Twelve-year-old Prashant Dhumada is one of the newly detected cases. He has stopped going to school since he was diagnosed with leprosy. “He does not look sick to me but [health workers] are saying that he will have to take medicine for a year because of some thickness on his earlobe,” said his father Shantaram, who owns land around his home in Amboli.

Unlike others, Dhumada did not have any white patches but the ASHA who visited his house found that he had a thickened ear lobe. “I did not know if it was leprosy but in such cases we refer the case to the doctor who said it is leprosy,” said Reju Chumble, ASHA for the Surangi area of Amboli village. “This is the first time that we are seeing such a case.”

The thickness on Prashant’s earlobe indicates nerve damage. Doctors have classified him as a case of multibacillary leprosy because of the involvement of the nerves near his brain and face.

Leprosy cases are classified into two types – multibacillary and paucibacillary – depending on the extent of the spread of the disease. Healthcare workers have been given a simple formula to classify these cases. If a patient has more than five patches or one big patch, they categorize it as multibacillary. These are the more infectious cases, meaning that they can transmit the infection faster compared to those with paucibacillary form of the disease.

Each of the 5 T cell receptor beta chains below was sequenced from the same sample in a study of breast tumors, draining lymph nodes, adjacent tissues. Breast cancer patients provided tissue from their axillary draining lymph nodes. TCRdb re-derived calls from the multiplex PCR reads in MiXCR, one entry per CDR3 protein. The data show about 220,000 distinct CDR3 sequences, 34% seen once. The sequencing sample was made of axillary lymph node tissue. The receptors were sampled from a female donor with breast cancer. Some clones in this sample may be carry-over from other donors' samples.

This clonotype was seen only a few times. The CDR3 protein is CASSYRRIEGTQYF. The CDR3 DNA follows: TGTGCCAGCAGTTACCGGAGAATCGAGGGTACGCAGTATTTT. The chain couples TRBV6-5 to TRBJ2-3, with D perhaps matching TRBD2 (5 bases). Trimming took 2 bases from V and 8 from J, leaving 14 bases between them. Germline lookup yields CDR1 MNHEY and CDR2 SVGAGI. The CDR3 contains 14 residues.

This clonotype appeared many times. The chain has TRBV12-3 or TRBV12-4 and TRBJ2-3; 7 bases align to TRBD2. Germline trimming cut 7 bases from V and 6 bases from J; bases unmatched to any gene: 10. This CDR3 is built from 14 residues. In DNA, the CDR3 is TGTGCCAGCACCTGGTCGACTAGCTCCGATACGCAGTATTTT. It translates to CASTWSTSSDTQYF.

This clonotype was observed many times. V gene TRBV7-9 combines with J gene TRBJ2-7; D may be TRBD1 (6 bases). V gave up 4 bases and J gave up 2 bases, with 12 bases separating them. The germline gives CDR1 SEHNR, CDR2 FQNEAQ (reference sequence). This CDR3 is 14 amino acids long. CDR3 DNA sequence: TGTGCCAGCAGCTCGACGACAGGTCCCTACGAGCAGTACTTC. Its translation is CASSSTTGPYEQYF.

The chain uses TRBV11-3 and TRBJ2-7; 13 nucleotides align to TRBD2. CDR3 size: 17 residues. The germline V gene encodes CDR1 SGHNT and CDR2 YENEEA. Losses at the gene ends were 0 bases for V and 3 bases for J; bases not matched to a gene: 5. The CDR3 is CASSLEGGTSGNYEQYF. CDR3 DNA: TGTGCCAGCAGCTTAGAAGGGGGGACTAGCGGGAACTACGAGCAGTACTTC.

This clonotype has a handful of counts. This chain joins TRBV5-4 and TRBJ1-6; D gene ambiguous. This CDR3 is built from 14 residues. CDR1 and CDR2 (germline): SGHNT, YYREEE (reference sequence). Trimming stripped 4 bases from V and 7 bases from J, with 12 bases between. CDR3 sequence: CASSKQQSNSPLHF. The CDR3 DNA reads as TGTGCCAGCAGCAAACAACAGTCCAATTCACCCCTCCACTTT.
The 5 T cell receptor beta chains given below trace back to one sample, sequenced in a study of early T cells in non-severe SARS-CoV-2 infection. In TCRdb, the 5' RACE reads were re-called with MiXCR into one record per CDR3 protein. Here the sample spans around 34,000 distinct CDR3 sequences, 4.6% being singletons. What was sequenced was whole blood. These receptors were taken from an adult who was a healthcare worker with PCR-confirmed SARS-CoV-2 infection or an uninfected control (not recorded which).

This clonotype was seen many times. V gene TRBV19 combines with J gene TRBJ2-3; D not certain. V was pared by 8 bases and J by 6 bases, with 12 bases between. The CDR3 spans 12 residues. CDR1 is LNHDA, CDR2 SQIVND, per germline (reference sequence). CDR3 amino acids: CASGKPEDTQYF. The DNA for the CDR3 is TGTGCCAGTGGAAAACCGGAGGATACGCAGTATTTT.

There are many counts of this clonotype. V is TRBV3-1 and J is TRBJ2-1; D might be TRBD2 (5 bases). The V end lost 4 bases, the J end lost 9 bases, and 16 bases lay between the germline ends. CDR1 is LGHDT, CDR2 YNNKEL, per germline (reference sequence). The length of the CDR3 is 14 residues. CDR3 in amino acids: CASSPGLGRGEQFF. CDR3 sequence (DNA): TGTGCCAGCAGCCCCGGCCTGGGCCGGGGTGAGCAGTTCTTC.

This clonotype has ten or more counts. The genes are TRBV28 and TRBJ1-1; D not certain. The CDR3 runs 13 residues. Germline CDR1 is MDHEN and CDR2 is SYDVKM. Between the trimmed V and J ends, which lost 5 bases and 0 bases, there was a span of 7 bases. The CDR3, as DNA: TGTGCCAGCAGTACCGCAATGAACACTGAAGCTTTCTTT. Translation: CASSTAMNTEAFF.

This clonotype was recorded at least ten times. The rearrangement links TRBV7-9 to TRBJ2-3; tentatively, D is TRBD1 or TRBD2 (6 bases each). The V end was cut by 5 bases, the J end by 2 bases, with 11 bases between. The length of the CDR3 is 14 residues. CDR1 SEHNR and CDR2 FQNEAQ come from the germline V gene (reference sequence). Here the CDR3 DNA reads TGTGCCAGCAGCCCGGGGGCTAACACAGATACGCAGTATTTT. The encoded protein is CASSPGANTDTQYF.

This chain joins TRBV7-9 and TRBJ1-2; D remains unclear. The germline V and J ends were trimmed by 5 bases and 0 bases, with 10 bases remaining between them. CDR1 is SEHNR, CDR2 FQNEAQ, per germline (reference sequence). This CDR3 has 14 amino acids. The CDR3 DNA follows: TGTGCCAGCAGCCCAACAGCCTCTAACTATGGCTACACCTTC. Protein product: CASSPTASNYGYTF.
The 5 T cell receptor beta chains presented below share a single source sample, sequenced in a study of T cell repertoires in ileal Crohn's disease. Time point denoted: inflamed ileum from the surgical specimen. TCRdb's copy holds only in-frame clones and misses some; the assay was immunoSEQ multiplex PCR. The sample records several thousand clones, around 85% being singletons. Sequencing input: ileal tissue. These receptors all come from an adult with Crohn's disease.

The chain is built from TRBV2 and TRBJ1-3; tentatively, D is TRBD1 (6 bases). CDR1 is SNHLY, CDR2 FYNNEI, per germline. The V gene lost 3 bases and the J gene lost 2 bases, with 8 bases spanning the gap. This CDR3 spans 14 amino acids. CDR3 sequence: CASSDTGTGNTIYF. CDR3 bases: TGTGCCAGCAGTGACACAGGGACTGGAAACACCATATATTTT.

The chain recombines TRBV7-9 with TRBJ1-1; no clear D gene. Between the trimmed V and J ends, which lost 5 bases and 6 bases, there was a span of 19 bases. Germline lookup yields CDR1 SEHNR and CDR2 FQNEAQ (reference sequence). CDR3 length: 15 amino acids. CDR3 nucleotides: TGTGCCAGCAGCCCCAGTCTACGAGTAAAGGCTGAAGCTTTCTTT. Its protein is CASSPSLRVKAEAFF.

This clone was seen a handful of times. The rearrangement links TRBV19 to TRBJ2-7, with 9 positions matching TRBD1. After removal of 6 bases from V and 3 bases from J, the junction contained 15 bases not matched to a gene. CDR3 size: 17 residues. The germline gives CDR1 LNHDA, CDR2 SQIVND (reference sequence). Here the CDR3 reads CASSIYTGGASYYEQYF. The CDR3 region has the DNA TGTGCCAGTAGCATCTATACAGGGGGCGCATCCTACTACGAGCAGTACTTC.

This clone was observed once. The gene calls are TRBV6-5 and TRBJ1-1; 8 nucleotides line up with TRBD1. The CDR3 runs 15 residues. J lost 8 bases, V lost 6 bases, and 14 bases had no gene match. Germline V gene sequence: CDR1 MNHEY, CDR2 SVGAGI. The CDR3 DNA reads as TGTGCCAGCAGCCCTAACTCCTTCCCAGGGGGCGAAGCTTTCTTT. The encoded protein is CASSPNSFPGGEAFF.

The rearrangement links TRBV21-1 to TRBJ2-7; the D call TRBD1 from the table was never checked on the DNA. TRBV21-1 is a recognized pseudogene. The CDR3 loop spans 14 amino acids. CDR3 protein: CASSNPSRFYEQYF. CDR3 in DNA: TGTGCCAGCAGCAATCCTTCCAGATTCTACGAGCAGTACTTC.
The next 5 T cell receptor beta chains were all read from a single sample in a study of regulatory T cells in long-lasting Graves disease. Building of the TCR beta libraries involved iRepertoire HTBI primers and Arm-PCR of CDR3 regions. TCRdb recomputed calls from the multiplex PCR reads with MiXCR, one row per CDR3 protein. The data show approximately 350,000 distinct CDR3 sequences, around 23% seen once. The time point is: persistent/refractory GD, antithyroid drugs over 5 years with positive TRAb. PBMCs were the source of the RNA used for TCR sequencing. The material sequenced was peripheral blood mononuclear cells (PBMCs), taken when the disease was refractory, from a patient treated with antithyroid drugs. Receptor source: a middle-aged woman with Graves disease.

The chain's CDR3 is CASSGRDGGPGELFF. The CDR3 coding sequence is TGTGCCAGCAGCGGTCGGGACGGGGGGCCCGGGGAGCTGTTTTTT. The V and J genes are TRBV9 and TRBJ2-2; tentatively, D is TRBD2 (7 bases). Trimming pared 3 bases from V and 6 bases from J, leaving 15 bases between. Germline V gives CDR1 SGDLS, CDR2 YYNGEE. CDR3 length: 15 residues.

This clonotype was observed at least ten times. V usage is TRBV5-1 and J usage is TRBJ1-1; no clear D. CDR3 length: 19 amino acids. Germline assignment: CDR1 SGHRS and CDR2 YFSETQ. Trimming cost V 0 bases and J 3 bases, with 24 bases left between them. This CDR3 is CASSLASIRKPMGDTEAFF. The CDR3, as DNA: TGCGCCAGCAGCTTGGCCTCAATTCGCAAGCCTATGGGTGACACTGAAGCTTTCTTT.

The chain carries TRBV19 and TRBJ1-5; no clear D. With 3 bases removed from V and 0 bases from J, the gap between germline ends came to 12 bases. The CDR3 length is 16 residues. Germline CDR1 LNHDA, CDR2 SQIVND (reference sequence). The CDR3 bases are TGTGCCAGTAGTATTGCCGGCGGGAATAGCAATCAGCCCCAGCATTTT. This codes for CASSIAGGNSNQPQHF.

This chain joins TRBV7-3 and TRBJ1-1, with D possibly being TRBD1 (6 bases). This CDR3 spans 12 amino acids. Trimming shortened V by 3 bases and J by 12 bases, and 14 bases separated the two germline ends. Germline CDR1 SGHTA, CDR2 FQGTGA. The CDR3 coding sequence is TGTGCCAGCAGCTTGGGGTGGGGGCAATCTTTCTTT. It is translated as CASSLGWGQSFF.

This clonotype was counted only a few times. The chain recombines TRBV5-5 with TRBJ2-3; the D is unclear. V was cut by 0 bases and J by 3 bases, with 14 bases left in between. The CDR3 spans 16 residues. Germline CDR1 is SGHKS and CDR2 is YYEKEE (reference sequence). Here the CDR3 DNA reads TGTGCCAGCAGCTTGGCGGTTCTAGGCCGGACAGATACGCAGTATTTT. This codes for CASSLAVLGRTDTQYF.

Chumble examined Prashant’s younger brother Amol and found a patch which may be leprosy. “He also has a light patch, we think but are not sure that it is leprosy, we have kept him under observation and will refer him to the doctor,” she said.

A 2014 review of the existing studies about leprosy in children in India pointed out that multibacillary cases in children are common. A person with multibacillary infection is more likely to spread the disease to others. The study said that children can act as sources of many other new cases in the neighborhood and education institutes.

Understanding the possible risk of Dhumada spreading the bacteria to others who are in his close contact, his school mates and families living around his homes will be given a drug called Rifampicin as a prophylaxis against the disease. “Ideally, if you detect cases early and put them on treatment, the active transmission of the bacteria is expected to stop,” said Dr VK Das, head of the directorate medical and health services in Dadra and Nagar Haveli.

Das said that his team approached the Indian Council of Medical Research to conduct studies to understand the factors triggering transmission especially among children. “We could not trace one particular factor but the Indian Council of Medical Research recommended that we give Rifampicin medicine as a prophylaxis.”